Well that, and forget-physics dance moves, according to his wife, Melissa, and nanny, Krista Howard, two women who Big Whit leans on so that defensive linemen can lean on him. “Listen, don’t let him lie, now,” Howard says in her Cajun accent. “Those hips don’t rotate? You put the right song on and that man will get out on the dance floor and start twerking. I always tell him, Listen, big guy, you can’t just drop down because your butt hits people in the chest.”
This Monday, Big Whit rises early, makes coffee and listens to ’90s-era R&B—a routine that all but screams I’m almost 40! and twins nicely with statements he makes about “the Twitters.” For a tackle who once played guard, the thinking being he wasn't athletic enough to shift outside, Big Whit did allow for tweaks over time. So it’s squats. Bench. Grunts that echo across the weight room, like he’s auditioning for World’s Strongest Man. Sorensen recognized the “meathead mentality” but helped Whitworth augment the past few years, extending what had already been extended. Little stretching. Little yoga. A few mobility drills. Boom. “I would argue I’m, like, 10 times the athlete I was when I came into the NFL,” Big Whit says.
Whitworth’s worst injury before last Sunday in those 200-plus starts stemmed from the jacked patella tendon (left), which he damaged further by ignoring severe pain and inflammation for all of 2012. He needed surgery—eventually, he couldn’t do a single-leg extension on that knee—and missed all of the next camp and the opener. He played 14 games in ’13, anyway. Having pushed past the most excruciating pain imaginable, he then told himself, “I’m going to shoot to play until I’m 40.” At that time, this prospect seemed as likely as a starring role on The Bachelor.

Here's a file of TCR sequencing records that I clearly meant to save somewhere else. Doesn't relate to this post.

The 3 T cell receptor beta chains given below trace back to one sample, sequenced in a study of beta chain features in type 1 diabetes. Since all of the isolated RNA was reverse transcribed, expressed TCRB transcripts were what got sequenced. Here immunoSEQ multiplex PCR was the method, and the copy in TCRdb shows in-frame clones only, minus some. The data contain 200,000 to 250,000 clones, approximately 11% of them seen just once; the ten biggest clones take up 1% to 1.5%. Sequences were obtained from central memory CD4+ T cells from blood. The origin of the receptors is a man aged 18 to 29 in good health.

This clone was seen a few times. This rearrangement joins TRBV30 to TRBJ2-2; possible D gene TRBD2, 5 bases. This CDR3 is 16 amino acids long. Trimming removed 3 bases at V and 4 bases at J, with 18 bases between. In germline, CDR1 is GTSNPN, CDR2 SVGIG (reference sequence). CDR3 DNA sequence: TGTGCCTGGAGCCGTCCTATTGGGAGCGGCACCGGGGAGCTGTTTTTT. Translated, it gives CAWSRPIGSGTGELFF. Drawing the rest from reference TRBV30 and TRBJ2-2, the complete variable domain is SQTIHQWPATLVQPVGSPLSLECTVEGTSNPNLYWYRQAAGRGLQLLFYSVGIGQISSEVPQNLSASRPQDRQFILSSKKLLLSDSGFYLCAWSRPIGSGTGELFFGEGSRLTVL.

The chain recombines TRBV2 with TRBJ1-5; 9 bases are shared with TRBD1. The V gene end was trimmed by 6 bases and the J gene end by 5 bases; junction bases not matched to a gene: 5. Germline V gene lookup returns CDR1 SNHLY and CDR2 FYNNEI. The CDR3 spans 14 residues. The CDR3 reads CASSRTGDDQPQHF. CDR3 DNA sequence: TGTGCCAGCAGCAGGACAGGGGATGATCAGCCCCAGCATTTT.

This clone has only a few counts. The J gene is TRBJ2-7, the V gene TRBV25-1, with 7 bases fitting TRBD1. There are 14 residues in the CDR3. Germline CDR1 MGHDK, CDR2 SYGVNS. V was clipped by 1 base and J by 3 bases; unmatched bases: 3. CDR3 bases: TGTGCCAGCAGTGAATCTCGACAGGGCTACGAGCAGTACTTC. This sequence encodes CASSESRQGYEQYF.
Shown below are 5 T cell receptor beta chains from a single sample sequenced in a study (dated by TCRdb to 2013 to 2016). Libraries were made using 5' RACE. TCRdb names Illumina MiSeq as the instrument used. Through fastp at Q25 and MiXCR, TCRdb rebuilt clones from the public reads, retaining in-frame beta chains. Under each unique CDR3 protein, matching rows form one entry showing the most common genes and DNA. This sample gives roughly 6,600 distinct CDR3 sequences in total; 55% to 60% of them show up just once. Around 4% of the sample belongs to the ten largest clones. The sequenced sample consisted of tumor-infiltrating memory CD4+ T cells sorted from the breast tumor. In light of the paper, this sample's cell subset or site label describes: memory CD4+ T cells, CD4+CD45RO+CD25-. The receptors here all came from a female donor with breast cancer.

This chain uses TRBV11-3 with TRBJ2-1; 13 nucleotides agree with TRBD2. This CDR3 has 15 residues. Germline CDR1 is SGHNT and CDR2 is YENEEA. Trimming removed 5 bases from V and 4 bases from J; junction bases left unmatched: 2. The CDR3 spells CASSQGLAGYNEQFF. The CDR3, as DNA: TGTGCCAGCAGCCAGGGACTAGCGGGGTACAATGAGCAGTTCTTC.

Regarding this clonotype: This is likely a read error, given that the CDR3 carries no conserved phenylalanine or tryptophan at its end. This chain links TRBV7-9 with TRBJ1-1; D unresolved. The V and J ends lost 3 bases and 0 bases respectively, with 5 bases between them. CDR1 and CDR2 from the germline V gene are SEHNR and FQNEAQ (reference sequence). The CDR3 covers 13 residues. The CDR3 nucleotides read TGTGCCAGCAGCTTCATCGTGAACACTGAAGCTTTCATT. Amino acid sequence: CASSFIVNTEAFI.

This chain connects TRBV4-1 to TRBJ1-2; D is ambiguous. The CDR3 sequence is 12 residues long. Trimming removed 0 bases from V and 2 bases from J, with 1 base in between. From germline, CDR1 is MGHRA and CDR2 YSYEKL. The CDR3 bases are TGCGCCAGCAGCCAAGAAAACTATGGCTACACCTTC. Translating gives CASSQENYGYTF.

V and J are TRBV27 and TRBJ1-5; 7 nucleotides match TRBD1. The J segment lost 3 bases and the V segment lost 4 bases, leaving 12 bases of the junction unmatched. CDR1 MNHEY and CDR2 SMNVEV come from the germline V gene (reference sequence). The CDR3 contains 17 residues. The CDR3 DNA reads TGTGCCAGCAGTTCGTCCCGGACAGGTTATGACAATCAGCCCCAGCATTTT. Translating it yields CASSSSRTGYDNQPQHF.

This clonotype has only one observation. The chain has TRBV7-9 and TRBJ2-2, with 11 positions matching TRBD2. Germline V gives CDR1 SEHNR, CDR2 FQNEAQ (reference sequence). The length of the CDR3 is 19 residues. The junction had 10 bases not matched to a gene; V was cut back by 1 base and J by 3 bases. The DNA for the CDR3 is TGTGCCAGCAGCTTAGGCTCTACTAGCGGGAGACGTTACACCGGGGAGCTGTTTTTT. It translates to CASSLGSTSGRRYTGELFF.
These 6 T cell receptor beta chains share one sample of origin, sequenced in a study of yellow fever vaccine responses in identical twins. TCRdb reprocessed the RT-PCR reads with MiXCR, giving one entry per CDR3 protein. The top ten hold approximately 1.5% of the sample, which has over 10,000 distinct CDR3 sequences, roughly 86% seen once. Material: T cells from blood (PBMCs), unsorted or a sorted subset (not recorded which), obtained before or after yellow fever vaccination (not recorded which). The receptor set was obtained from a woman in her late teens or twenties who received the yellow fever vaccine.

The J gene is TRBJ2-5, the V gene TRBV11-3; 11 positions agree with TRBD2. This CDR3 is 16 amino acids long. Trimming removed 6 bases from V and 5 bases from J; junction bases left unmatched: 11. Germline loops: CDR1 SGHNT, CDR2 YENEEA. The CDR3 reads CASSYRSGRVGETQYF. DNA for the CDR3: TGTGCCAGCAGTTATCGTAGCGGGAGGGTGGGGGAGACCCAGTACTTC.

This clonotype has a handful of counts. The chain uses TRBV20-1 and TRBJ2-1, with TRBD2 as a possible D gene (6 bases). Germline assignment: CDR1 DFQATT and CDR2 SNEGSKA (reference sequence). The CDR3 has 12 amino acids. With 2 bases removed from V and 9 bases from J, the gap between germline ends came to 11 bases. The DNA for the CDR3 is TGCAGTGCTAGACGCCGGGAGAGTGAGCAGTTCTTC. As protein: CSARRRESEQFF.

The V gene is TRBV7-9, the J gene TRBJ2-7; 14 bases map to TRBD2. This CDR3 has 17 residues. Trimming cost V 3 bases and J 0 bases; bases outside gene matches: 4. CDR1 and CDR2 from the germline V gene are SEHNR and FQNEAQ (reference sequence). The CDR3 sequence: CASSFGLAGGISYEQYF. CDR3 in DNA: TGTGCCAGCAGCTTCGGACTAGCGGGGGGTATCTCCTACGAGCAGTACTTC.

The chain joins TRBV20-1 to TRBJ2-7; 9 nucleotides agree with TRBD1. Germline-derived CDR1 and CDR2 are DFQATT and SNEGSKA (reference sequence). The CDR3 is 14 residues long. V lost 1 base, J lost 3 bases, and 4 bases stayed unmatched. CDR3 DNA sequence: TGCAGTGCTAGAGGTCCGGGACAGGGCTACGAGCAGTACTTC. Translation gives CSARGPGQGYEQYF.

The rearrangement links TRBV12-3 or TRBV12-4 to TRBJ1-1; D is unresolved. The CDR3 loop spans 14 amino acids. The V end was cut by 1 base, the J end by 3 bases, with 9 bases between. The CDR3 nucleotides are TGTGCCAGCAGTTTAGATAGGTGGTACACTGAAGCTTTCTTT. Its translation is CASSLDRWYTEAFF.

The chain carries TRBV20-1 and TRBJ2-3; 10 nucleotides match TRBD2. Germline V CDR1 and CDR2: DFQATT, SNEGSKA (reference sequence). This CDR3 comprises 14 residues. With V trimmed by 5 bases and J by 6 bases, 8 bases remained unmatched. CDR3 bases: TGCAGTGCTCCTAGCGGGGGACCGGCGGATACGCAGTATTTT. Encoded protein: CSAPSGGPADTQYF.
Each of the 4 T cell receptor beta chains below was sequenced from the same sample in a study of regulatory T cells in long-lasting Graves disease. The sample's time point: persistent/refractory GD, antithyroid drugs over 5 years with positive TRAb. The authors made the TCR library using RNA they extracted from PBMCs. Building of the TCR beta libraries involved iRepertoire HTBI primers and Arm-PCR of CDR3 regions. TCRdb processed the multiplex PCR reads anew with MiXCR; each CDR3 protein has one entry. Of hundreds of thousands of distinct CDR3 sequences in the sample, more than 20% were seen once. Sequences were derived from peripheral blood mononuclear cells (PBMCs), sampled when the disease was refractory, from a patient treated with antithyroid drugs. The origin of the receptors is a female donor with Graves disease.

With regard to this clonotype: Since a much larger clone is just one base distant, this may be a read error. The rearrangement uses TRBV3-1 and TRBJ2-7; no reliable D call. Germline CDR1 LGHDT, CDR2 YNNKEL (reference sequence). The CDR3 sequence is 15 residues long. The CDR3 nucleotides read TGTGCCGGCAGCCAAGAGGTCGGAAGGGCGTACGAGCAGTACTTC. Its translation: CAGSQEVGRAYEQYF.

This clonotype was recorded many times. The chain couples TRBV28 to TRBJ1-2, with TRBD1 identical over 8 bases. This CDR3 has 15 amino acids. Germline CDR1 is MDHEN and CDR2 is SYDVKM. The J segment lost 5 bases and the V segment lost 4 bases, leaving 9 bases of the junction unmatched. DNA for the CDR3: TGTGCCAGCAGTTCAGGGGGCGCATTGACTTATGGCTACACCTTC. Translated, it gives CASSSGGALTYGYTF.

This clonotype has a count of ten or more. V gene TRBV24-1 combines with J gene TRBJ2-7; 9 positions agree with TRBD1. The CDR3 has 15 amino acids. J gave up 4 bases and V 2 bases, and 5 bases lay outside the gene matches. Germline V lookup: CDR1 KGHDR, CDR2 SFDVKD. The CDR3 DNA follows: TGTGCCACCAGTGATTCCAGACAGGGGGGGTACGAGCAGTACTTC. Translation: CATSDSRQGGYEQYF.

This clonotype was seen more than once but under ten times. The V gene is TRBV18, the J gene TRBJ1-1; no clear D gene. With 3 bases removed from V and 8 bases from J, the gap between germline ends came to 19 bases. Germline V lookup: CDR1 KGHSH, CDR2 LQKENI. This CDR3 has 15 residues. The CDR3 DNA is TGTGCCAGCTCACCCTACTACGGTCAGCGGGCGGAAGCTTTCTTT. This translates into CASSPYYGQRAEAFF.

Such is Big Whit’s favorite topic to lament: the O-line life. Like, for instance, the membership he snagged from the Bel-Air Country Club—“a courtesy deal,” he quips, for his friendship with Jared Goff. The O-line life is not to be confused with the QB life, he insists, as the conversation winds down on that first Monday. The O-line life means that one mistake in 70 snaps could cost a really talented man his job, where if the rushers who stand across from him succeed just once every week, they’ll waltz into the Hall of Fame. The QB life, he says, is being born tall, thin and blond (like Goff); having a golf hole carved into your backyard (same); being flown to private courses; and given more floor seats to NBA games than anyone can possibly attend. Whitworth, meanwhile, logs onto StubHub, like everybody else, looking for tickets cheap enough to not feel lavish but close enough to not seem embarrassing. Ah, the O-line life, which is what the nanny means when she says, “His personality is equal to his size.”